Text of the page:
Under ordinary circumstances, considering the great deal of respect I once had for Kweisi Mfume, I would in this piece review his accomplishments during his tenure at the NAACP. However, there aren't many expectations that I've had of the organization. So if he did a good job by NAACP standards is something I wouldn't really bother to know much about. I admit it, I'm apathetic.
The NAACP puts a face, sometimes a cockeyed face, on matters of racial outrage. This is an admirable task except for the fact that the majority of Americans echo that outrage anyway. There is rarely an event of racial significance that the blogosphere, the punditocracy or anybody with a mouth big enough to get on television, doesn't say just as much as the NAACP. So why isn't their membership larger?
The reason is simple. The NAACP is a black political organization. It's not about people of color, it's about blackfolks. My expectation was that Mfume would, in wresting control from that demagogue Ben Chavis, bring the strength of the Multicultural Movement front and center in the new NAACP. From my perspective, there is nothing fundamentally different about racial issues facing blacks in 2004 that weren't there in 1996, but clearly the opportunity to get Asians and Latinos swelling the ranks of the NAACP is lost. So as far as I can see, it's the same organization it was before Chavis, back on the rails, solvent, black, boring and almost superfluous. That is, superfluous to blackfolks as a voice of outrage.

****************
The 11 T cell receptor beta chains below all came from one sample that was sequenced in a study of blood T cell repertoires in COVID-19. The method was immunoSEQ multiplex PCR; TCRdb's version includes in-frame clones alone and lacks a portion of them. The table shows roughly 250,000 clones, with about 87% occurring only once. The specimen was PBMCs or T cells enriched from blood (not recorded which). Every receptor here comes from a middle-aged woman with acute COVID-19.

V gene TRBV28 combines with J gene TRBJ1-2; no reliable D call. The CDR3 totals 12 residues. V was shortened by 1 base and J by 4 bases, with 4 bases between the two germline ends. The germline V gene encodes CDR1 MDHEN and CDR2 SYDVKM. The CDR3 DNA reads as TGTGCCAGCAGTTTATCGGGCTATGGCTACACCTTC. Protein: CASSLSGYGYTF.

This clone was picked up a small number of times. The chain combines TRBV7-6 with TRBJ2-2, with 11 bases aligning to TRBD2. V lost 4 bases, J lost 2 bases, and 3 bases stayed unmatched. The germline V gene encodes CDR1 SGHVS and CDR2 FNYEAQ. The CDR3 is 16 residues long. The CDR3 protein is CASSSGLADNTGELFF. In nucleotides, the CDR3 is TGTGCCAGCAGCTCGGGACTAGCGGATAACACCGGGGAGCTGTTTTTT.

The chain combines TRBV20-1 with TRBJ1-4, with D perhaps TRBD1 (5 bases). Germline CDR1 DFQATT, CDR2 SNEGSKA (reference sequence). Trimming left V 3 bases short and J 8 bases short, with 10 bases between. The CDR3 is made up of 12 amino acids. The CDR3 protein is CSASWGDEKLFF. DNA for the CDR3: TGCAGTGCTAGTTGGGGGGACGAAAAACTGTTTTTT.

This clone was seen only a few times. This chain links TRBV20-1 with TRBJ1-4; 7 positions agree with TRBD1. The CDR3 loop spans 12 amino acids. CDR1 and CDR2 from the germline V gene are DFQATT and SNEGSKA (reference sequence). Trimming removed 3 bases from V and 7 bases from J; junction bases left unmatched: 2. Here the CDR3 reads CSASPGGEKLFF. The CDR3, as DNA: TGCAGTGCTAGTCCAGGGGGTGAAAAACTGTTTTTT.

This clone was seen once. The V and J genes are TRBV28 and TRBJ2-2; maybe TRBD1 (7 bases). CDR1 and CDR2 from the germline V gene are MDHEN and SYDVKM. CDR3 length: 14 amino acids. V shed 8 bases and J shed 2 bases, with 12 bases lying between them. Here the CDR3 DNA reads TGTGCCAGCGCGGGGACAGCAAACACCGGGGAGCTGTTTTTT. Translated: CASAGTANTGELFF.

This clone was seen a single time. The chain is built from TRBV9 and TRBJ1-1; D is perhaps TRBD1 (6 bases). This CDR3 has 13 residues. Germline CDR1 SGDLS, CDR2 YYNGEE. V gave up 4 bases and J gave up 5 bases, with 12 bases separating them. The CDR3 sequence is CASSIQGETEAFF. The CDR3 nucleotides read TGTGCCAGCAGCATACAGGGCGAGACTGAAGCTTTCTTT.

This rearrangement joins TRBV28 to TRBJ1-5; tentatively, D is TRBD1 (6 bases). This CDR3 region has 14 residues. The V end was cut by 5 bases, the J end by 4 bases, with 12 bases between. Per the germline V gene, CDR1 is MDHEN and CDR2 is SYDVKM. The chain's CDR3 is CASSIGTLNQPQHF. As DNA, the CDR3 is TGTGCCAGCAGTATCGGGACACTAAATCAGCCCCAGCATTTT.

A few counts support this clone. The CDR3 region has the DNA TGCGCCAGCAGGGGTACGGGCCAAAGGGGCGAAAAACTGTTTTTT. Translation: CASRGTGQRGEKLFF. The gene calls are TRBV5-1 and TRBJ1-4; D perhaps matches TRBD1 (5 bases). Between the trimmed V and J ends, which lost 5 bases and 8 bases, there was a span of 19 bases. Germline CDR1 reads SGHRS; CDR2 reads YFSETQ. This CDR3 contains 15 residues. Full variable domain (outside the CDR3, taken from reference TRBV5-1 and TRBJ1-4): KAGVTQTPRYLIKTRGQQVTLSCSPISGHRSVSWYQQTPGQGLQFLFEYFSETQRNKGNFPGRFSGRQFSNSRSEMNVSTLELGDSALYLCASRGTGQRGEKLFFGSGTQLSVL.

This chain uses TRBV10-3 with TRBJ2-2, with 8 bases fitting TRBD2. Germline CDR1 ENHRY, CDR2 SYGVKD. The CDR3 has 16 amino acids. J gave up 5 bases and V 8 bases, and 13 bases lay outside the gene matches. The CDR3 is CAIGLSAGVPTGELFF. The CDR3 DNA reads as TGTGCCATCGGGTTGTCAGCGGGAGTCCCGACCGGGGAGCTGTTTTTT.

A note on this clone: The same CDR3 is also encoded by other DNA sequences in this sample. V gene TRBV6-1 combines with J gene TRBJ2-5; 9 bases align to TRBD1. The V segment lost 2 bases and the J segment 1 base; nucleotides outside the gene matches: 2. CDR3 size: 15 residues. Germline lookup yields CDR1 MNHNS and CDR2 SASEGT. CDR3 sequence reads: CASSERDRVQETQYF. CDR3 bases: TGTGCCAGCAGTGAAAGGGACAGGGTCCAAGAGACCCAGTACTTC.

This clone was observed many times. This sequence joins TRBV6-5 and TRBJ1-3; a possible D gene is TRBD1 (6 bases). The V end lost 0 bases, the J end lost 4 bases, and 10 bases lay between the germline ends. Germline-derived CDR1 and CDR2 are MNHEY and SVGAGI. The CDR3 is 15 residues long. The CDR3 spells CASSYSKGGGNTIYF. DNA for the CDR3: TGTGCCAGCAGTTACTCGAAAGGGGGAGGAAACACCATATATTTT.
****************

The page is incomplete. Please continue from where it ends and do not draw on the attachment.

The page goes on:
That the NAACP is black and not Asian and Latino is a problem. It is a problem that the NAACP must resolve or face increased marginalization. Its byline is that it is the oldest Civil Rights organization. That's like saying the Communist Party is the oldest party in Russia. That means it's more about the past than the present. Problem.
Mfume, I'm sure, did a decent and respectable job at the organization, he simply didn't do the job that might save the NAACP from obsolescence. So who's next?